What motivates you to run for school committee?
My decision to run for school committee was made after much reflection about in what capacity I felt I could do the most good for the city that I and my family call home. After working to expand the PTO at my daughter’s elementary school for the past five years, running the Citywide Yard Sale for three years (the last two years proceeds donated to school related nonprofits), leading the school supply drive for two years (this year expanding to include middle schools and to involve local businesses in collection) and other great things like chairing the Harlem Wizards game as a founding member of the restarted Medford Elementary Citywide PTO, I felt that I wanted to serve in a way that would benefit our district as a whole. While I didn’t do all of this alone, I heard how schools were lucky to have a specific person, that they worried about when that person moved on. I realized that I didn’t want to move on. I wanted to work for all of the schools. I wanted to help make them all better however I could and the best way to do so was as a member of the Medford School Committee.
What experiences or skills have prepared you to serve on the school committee?
I have spent the last five years working on my daughter’s elementary school PTO. During that time I learned to write grants, created and chaired enrichment nights and taught parents and teachers how to do the same.
I am also the only school committee candidate (either incumbent or challenger) who has written and gone through the entire Community Preservation (CPA) grant process. In fact, I am on my second time through. The first time was to replace the surfacing for the Roberts playground. When the project hit a snag in the procurement process, I learned the Massachusetts procurement laws to help move the project forward. I was able to secure a bid that was under the grant amount allotted AND about 1/3 of the amount that the city received in the bidding process. I am ready and able to learn on my feet. When that challenge arose that could have halted the project, I was able to research, learn and also educate others on the proper process that delivered this project to our students. I intend to follow the other CPA playground grant applications to ensure that all of our students receive the play area that they deserve.
I have advocated for all Medford students, teachers and residents multiple times over the years at school committee and city council meetings as needed.
I also have completed most of my graduate work in English with a writing concentration and previously worked as a computer programmer.
In the past two years, what School Committee actions did you support or oppose, and why?
Two actions that I supported were: 1) the decision to move forward with the CPA application for the Roberts (and submit applications for others after). I feel it is very important that CPA funds are used where they can do a large amount of good. With nearly 600 children at each school and them playing outside for close to 180 days per year, this provides an instant improvement in a large number of children’s lives. These lots are also open outside of school hours to the entire community significantly expanding their reach.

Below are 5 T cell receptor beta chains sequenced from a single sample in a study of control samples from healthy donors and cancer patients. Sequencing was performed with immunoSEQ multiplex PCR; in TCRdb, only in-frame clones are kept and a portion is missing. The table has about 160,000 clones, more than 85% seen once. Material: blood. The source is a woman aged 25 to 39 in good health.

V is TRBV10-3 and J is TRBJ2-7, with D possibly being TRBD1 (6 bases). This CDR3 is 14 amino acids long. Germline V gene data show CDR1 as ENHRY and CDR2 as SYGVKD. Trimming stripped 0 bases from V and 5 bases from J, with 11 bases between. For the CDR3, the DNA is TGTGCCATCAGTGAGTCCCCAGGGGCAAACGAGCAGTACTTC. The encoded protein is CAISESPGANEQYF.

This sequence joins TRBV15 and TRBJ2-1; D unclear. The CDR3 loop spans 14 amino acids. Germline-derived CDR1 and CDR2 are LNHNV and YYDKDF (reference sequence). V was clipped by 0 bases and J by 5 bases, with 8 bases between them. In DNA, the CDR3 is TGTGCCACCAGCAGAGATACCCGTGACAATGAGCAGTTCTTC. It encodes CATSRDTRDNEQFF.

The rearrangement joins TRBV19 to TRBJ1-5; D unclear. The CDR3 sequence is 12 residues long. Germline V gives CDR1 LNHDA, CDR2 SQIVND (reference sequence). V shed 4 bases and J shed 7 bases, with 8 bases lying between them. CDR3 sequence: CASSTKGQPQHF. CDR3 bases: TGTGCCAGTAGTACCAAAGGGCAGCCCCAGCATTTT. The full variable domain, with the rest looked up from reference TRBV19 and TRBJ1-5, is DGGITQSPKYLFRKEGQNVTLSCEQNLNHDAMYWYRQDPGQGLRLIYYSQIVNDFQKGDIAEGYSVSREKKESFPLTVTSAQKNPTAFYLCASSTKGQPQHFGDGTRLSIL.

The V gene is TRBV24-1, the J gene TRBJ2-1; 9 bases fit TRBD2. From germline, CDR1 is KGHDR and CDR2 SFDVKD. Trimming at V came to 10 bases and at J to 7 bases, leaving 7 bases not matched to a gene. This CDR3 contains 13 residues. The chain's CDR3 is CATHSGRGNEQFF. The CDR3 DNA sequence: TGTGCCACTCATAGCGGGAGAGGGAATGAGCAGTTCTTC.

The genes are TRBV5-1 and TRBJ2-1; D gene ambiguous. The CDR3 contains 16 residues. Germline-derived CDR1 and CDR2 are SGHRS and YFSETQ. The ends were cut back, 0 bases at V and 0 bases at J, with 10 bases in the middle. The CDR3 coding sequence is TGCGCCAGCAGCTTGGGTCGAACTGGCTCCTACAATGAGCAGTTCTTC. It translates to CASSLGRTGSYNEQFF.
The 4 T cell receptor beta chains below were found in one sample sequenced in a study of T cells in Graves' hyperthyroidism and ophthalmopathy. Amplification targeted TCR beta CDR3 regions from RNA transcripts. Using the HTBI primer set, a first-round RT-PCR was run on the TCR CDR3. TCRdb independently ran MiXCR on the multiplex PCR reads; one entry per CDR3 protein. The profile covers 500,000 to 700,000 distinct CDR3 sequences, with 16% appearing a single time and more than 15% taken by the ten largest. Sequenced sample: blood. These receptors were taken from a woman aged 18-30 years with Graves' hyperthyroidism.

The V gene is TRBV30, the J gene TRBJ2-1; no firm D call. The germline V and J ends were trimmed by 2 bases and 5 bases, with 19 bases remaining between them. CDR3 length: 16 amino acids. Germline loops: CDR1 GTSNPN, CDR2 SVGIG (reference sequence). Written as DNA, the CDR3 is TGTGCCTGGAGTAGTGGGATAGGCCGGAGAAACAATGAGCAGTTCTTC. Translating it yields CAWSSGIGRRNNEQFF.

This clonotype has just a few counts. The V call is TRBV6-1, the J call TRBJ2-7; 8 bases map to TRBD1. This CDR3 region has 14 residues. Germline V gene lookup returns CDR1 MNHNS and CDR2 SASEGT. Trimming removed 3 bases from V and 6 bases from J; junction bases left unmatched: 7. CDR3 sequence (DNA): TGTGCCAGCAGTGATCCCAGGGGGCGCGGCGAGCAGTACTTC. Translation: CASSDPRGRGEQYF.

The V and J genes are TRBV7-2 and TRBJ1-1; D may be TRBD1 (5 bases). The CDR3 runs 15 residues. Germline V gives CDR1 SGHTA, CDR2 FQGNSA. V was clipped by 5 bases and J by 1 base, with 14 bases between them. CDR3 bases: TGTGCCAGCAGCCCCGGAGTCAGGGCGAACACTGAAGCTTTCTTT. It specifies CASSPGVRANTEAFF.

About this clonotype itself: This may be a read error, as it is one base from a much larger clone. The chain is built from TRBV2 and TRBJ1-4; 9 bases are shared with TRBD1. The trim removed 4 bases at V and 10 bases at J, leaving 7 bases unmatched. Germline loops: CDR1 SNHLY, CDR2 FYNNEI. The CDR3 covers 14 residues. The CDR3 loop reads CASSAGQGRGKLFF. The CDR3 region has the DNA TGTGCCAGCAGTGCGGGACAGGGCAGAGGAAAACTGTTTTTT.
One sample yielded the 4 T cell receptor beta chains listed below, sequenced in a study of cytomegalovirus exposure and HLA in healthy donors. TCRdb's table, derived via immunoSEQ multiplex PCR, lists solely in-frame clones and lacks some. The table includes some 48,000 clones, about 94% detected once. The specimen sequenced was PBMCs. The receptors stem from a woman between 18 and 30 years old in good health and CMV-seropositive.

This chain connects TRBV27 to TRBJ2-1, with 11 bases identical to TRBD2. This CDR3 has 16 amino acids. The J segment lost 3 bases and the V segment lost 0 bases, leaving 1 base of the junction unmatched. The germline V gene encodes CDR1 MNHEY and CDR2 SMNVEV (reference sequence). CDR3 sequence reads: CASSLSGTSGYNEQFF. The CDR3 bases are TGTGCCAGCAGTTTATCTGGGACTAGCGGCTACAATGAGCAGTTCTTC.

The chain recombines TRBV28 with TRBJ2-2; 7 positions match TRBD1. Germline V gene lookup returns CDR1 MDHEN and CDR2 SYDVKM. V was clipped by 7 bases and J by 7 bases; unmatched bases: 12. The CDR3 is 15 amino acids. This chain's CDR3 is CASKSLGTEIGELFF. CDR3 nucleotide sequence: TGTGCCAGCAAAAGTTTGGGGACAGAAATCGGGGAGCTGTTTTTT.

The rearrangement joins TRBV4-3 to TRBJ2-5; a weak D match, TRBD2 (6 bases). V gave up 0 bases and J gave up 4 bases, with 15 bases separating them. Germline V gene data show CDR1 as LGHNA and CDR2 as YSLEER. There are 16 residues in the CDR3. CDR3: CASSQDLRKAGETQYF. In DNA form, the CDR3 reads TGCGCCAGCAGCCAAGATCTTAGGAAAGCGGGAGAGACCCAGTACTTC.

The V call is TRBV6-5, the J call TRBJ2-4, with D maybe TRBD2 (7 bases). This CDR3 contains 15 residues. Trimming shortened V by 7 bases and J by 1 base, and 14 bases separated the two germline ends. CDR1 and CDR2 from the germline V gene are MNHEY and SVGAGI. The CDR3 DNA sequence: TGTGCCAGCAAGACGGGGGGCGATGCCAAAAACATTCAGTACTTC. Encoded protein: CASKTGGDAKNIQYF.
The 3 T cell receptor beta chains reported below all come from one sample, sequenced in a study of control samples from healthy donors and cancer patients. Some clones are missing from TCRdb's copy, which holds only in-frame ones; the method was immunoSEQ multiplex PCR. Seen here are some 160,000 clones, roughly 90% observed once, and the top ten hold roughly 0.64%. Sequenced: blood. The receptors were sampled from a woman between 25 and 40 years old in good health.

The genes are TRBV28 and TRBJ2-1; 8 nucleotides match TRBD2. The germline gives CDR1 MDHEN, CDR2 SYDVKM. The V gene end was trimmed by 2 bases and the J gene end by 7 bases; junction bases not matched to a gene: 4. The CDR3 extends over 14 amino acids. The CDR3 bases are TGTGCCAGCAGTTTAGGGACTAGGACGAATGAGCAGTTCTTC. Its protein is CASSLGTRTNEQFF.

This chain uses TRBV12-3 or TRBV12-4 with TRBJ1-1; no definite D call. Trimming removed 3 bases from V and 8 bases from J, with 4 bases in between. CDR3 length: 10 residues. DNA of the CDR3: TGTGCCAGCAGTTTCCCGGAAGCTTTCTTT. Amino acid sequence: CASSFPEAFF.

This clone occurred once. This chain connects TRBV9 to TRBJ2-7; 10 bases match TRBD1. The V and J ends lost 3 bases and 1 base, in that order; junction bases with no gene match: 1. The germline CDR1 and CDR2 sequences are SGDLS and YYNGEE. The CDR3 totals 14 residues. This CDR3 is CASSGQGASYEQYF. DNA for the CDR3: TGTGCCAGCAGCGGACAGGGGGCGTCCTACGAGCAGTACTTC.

2) the creation of a superintendent search committee. A committee of parents, teachers, administrators and school committee members who were able to develop criteria and go through some interviews. I eagerly attended all of the open meetings and felt that we needed this process to gain a new superintendent that we hope will thrive here.
Two actions that I opposed: 1) I spoke at a meeting about the bullying issues that many parents and students had shared with the school committee and that I thought we should bring in some type of curriculum/enrichment that would address this districtwide. I feel that if we care about the whole child that we as a district need to make a stand and let the students and parents know what expectations we have for how others are treated. This was rapidly dismissed as costing money and never revisited. I was very disappointed and hope to bring this issue to the fore again.
2) voting to allow a middle school lottery WITHOUT discussing logistics first. I expressed at the meetings that I thought that the division of students for the Roberts elementary in particular would lead to the standard education students placed in the McGlynn being socially isolated from their peers. I recommended that the division of those students be more equal to prevent that from happening. Because the school committee had voted to have the lottery and removed themselves from the logistics of how the lottery would work, there was no way to amend or alter the lottery. As a school committee member, I hope to reopen that discussion and prevent future students from feeling the isolation that some students will start the school year with next week. While they will make new friends, the path could have been smoother with minor alterations.
What are the greatest strengths and challenges of our current school system?
Our greatest strengths are our people! Our teachers, student and parents make the Medford School System what it is. Countless business owners and community members also play a strong role here. I have had the honor to meet and work with many of those people and look forward to meeting even more.